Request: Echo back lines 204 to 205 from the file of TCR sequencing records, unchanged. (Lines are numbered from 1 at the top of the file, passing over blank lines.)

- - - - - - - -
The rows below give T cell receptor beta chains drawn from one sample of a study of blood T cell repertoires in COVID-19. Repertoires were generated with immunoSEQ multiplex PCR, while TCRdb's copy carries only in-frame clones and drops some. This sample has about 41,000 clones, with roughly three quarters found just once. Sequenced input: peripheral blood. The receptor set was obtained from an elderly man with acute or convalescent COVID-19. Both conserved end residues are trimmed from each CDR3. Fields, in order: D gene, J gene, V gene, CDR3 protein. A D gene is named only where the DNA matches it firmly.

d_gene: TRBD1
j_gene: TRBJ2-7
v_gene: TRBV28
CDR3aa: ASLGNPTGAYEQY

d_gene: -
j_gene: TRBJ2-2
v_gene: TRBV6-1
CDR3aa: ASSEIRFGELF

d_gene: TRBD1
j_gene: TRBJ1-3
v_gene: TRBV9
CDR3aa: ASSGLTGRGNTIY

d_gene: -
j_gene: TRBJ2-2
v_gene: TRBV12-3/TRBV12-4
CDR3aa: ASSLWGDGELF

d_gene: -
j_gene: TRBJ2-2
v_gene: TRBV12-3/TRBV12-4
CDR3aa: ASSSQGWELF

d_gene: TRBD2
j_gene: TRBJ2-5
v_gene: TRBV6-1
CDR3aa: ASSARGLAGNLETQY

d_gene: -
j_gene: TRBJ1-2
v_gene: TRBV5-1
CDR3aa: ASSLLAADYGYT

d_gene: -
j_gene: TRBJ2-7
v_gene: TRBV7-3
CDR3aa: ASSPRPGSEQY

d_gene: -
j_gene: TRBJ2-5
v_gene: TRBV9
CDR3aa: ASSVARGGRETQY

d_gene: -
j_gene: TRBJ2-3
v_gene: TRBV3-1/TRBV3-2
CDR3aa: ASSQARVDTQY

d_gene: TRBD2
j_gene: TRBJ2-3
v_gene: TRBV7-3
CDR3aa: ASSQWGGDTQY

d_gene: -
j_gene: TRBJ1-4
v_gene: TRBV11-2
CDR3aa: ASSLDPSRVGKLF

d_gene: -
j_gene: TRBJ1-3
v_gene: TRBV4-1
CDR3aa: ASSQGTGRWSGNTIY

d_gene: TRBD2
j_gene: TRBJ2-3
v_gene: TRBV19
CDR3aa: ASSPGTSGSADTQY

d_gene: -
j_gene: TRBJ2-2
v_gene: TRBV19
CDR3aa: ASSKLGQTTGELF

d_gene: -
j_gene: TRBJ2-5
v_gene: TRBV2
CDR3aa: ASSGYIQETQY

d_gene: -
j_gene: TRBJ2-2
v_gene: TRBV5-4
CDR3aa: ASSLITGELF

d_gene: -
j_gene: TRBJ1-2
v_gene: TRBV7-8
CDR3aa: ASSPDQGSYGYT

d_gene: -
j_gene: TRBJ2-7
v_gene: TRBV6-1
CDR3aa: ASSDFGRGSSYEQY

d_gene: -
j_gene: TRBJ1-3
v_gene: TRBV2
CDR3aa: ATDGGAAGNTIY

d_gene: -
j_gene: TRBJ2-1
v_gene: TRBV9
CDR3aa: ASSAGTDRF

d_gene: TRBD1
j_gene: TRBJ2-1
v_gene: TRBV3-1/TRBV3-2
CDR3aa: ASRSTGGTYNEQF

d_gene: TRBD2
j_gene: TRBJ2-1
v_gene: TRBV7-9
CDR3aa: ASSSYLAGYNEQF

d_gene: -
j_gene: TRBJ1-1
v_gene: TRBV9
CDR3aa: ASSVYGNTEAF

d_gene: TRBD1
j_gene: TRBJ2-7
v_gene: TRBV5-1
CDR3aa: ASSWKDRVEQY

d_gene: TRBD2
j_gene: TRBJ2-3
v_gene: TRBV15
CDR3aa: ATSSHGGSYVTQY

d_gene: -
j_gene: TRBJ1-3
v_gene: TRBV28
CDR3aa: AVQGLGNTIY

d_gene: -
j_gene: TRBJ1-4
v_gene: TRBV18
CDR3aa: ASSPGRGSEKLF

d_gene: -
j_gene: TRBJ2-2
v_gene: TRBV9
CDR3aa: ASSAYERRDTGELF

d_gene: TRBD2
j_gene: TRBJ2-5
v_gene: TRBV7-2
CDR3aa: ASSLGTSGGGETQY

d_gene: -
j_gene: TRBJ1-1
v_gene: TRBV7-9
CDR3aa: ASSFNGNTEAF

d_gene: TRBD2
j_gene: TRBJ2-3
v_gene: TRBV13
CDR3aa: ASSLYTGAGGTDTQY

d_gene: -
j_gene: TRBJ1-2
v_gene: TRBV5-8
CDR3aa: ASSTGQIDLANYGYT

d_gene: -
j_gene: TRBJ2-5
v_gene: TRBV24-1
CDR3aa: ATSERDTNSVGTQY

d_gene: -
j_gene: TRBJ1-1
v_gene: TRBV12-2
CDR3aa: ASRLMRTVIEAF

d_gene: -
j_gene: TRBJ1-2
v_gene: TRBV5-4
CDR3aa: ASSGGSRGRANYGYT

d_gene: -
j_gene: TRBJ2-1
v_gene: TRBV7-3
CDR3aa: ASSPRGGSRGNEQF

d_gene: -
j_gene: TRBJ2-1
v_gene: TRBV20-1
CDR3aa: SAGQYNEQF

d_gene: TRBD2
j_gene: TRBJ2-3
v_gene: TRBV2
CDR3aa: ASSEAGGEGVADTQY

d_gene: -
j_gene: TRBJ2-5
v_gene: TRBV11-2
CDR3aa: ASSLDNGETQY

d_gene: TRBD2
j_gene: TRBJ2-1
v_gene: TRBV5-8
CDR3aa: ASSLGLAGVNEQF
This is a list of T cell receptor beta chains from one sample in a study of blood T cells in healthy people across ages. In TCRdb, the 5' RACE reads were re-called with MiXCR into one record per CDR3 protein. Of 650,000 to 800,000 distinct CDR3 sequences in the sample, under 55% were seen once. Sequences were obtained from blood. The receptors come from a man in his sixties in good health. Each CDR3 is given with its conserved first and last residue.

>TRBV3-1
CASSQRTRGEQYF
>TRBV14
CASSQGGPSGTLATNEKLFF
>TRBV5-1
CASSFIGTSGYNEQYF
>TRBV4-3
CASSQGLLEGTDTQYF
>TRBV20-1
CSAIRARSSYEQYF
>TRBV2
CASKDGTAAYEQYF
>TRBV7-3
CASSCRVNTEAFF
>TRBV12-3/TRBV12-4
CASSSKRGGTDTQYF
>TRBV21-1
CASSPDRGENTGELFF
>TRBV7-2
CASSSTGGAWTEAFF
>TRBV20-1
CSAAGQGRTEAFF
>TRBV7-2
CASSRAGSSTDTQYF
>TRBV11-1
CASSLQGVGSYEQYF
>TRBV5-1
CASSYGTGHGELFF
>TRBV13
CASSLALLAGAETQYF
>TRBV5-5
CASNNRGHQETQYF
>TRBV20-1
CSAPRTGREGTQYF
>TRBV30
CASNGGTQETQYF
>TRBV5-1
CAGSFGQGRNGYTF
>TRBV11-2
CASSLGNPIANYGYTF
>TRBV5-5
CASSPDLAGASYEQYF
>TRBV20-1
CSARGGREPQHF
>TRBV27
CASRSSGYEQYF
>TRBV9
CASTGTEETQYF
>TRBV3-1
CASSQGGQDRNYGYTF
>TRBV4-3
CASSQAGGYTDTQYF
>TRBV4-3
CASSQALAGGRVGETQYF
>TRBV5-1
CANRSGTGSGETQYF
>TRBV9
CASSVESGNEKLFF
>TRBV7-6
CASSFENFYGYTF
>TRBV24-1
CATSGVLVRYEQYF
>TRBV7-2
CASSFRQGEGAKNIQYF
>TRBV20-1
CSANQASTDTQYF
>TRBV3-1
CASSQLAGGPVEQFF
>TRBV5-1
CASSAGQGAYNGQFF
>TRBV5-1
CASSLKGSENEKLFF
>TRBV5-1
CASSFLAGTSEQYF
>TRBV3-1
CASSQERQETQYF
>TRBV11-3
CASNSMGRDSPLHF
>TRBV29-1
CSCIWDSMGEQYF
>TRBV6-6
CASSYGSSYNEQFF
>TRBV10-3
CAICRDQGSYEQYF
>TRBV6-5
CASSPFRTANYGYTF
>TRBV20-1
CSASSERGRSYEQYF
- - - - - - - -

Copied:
CAGSFGQGRNGYTF
>TRBV11-2